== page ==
In Gardner's view, the same events that stimulated the development of the computer also brought about a revolution in our understanding of teaching, learning, and the way the human mind functions. His ideas refer to the transition over the past four decades from the behaviorist theory of psychology (that the way people learn is through a series of sequential reinforcements) to the theories generated by cognitive scientists, who use computers to help them simulate and understand the way the brain works to solve problems, store and manipulate data, and use symbols.

"Instead of focusing on actions and reactions, as the behaviorists did, cognitive scientists argue about the nature of human mental representations," says Gardner. "What is the stuff that we think in, how many forms of representation do we have, how does one learn, remember, understand, and create?"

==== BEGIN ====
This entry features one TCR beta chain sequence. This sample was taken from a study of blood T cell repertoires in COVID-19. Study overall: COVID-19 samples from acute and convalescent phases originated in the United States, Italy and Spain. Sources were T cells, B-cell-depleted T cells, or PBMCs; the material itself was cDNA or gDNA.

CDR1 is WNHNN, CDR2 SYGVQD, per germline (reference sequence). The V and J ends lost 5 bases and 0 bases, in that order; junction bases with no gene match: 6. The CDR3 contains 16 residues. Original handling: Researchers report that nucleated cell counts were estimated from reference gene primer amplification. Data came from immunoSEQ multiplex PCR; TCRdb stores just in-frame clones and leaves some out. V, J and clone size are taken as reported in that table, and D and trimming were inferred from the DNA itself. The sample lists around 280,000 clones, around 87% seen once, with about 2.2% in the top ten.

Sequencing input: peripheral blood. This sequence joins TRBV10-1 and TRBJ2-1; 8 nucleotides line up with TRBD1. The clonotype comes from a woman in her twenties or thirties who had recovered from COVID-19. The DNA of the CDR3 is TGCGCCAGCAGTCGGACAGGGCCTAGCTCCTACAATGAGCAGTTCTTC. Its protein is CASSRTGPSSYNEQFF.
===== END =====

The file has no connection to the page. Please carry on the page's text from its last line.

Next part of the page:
According to Gardner, viewing the brain as solely an information-processing entity, comparable to a computer, gives an incomplete picture. In his seminal book, Frames of Mind, he questions the information-processing psychologies, saying they have "the blithe notion that a single, highly general problem-solving mechanism can be brought to bear willy-nilly on the full range of human problems."

Gardner adds: "To my mind, the excessively mechanistic, computer-driven model for thinking and the penchant for scientifically oriented test problems foreshadow certain long-term problems with the information-processing approach. That tack is studiously non- (if not anti-) biological, making little contact with what is known about the operation of the nervous system. For another, there is, as yet, relatively little interest in the open-ended creativity that is crucial at the highest levels of human intellectual achievement."

In other words, the human mind is far more than just an information-processing machine.